Saturday, May 12, 2007

An unexpected postscript on libraries

Soon after I finished yesterday's post about libraries, I by chance came across two pieces of writing that seemed, together, to demand that I write a brief postscript. First, moments after I finished yesterday's post, I read the following in John Crowley's Aegypt:
Like many monkish libraries, San Domenico's was a midden of a thousand years' writing; no one knew all that the monastery contained, or what had become of all that the monks had copied, bought, written, commented on, given away, and collected over the centuries. The old librarian, Fra' Benedetto, had a long catalogue in his head, which he could remember because he had composed it in rhyme, but there were books that weren't in this catalogue because they didn't rhyme. There was a Memory Palace in which all the categories of books and all the subdivisions of those categories had places, but it had long ago filled up and been shuttered and abandoned. There was a written catalogue too, into which every book was entered as it was acquired, and if you happened to know when a book was acquired, you might find it there. Unless, that is, it had been bound with another, or several others; for usually only the incipit of the first would be put into the catalogue. The others were lost.

So within the library which Fra' Benedetto and the prior and the abbot knew about there had grown up another library, a library which those who read in it did not catalogue, and did not want catalogued.

The idea of a secret library within a library returned later in the evening when I showed some friends the following handwritten note that I had found in a copy of Gore Vidal's Lincoln (1984) that I had checked out from the Chicago Public Library's Bezazian Branch:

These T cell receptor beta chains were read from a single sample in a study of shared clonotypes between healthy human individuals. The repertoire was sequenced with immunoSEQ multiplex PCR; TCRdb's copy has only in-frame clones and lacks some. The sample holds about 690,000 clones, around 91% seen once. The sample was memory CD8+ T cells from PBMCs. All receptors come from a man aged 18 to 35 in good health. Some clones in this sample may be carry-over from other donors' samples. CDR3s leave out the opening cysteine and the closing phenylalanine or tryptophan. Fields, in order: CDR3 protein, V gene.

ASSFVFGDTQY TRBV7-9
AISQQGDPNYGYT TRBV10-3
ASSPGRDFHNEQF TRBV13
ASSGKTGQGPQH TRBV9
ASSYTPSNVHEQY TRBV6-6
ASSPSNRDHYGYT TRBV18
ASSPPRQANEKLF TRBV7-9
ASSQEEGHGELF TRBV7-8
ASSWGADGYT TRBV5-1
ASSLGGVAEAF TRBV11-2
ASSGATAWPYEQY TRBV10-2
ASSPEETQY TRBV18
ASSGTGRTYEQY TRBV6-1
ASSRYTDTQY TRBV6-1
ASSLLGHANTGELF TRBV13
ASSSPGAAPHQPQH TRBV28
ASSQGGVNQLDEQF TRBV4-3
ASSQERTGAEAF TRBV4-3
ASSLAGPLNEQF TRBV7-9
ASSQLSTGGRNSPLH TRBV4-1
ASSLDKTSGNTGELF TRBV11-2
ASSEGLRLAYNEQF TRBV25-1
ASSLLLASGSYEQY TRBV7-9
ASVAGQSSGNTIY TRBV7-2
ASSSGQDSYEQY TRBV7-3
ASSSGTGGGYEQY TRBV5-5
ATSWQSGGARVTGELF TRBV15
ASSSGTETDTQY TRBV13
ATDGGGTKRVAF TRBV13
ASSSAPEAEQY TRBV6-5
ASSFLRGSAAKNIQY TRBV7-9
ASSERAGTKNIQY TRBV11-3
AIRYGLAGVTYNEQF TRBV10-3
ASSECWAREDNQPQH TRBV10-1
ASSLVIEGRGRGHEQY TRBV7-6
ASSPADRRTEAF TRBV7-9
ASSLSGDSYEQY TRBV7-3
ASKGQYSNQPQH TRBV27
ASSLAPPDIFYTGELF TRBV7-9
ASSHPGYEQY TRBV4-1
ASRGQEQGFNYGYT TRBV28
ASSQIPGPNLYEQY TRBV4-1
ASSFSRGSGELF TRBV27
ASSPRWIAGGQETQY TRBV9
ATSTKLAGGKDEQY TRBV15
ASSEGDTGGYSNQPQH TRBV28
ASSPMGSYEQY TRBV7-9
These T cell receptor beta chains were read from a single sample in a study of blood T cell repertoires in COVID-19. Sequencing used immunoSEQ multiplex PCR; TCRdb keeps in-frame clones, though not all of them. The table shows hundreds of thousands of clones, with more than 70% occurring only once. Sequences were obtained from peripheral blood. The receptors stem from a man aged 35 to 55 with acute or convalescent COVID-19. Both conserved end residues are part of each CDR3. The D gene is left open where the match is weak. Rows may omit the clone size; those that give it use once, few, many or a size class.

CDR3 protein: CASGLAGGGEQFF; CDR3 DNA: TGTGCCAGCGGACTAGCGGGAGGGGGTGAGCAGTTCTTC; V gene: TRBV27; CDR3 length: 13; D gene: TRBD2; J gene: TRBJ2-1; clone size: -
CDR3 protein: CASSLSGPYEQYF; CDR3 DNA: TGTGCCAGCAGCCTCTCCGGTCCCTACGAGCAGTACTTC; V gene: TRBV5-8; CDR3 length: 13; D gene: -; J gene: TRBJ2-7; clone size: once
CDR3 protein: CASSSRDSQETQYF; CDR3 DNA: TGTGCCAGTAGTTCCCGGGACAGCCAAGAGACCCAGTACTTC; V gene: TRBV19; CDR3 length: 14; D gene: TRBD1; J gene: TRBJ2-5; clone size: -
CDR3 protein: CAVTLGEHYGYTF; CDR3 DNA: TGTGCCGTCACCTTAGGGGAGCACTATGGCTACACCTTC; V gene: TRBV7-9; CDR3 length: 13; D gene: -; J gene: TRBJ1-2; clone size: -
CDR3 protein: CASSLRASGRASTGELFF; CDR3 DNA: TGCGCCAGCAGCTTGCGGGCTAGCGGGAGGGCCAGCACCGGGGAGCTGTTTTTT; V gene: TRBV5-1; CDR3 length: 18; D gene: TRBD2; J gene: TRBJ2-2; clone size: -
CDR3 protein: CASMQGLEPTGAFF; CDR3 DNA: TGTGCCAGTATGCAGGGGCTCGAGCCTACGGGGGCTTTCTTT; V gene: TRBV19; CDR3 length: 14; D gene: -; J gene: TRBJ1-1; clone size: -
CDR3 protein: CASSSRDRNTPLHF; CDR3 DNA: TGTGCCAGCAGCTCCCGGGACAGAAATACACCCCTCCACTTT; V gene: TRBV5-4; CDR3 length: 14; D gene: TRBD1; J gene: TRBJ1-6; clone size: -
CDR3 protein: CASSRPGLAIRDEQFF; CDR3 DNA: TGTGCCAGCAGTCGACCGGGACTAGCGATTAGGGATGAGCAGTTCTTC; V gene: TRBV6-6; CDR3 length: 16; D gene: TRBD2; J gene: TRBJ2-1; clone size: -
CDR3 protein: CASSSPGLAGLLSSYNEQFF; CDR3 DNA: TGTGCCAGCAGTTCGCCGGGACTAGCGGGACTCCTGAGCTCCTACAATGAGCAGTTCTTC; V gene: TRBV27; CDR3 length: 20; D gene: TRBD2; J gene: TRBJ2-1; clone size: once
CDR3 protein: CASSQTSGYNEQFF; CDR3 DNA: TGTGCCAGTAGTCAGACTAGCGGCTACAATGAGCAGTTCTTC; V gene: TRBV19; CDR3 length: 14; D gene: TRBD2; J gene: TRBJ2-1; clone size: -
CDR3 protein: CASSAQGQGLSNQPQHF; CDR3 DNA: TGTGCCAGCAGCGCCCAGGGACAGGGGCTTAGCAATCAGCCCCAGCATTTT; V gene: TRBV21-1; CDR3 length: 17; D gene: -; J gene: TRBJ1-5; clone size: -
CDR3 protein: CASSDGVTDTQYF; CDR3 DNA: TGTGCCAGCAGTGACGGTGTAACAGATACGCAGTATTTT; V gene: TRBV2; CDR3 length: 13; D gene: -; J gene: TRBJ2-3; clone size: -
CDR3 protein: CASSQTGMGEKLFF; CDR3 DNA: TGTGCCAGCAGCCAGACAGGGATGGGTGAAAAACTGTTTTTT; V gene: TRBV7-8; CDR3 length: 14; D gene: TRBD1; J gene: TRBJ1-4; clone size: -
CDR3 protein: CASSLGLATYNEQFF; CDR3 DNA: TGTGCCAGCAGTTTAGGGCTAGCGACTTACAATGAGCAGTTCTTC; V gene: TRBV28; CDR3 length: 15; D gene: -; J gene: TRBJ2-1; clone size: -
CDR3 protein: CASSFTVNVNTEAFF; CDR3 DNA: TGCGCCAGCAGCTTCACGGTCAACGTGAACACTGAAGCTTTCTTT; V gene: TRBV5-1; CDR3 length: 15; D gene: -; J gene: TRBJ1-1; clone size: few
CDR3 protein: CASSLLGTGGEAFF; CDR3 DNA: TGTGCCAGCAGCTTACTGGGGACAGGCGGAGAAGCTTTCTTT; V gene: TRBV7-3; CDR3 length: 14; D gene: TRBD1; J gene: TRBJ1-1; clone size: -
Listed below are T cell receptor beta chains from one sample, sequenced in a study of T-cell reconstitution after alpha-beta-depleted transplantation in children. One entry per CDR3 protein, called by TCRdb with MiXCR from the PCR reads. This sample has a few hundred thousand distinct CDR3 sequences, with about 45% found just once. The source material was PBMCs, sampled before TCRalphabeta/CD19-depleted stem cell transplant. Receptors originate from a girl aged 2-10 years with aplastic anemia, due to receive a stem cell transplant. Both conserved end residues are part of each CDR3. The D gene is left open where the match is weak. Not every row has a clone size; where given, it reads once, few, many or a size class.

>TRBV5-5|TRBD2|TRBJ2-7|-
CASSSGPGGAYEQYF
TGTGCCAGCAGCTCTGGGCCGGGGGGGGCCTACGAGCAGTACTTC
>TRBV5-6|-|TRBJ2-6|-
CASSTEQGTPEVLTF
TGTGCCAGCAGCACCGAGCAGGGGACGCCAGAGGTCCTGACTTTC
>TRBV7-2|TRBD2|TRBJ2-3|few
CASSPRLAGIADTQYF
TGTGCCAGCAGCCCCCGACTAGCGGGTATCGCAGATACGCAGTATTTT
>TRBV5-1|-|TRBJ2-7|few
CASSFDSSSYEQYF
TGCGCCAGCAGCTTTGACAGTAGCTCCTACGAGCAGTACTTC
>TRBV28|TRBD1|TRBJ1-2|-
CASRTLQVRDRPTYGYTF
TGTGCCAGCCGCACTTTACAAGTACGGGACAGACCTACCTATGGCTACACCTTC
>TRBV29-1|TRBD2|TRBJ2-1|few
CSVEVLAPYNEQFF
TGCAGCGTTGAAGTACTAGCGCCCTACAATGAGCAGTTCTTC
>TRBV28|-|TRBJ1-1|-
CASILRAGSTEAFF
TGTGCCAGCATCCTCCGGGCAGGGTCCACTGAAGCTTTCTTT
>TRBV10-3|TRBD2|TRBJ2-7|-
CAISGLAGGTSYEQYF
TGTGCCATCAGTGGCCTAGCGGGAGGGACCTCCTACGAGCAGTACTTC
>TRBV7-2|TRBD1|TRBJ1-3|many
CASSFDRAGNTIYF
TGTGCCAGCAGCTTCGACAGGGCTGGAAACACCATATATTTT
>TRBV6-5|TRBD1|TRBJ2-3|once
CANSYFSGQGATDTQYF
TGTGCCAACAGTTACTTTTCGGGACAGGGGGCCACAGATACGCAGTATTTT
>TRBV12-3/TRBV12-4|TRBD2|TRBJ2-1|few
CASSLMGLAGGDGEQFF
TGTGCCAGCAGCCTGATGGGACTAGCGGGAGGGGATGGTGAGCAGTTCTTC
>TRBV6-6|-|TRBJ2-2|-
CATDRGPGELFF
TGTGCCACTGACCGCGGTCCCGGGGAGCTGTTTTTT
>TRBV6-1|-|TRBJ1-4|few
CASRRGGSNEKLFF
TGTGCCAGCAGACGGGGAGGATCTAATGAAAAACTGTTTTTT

Lew Welch

Step out onto the Planet
Draw a circle 100 ft round

Inside the circle are
300 things nobody understands,
and, maybe
nobody's ever really seen.

How many can you find?

The Internet quickly revealed that Lew Welch was a beat and this one of his poems. But my initial search led me into some confusion, landing me on a site that, had, it seemed, the poem I was looking for. According to this site, it was called "Stepping Out," and it was ever-so-slightly different from the one in the book:
Step out onto the planet.

Draw a circle as big as you can throw a stone.

Inside that circle are
300 things that nobody understands, and, maybe
nobody's ever really seen.

How many can you find?

Pick one,
and protect it.
How, I thought, could someone who had taken the trouble to write this poem down and leave it in a book have left off the closing injunction, which the whole poem builds towards? And had they gone out and heaved a stone, discovering that they could throw it a hundred feet? Stacey quickly added the last two lines to the handwritten poem, her purple ink and distinct handwriting making them stand out even more than the poet intended.

But this morning as I was harvesting links for this post, I discovered that I had made a mistake: the longer poem is not a Lew Welch poem but a very close reworking by someone identified as tamo and noted as "After Lew Welch's 'Inside the Circle.'" The library's anonymous note-writer was correct in his transcription, and now, by combining Lew Welch's original and tamo's adaptation, we've created an ever-so-slightly different third poem.

I think this writing and rewriting, this doubling and mistaken identity, this anonymous communication would entertain John Crowley, would resonate with his fascination with the transmission of knowledge--passed through unknown hands and from mind to mind, altered by that sharing--down through the centuries. So I'll fold this note, tuck it in the pages of Aegypt, and return it to the library, helping the poem along in its travels and sowing further confusion for the next unsuspecting reader.

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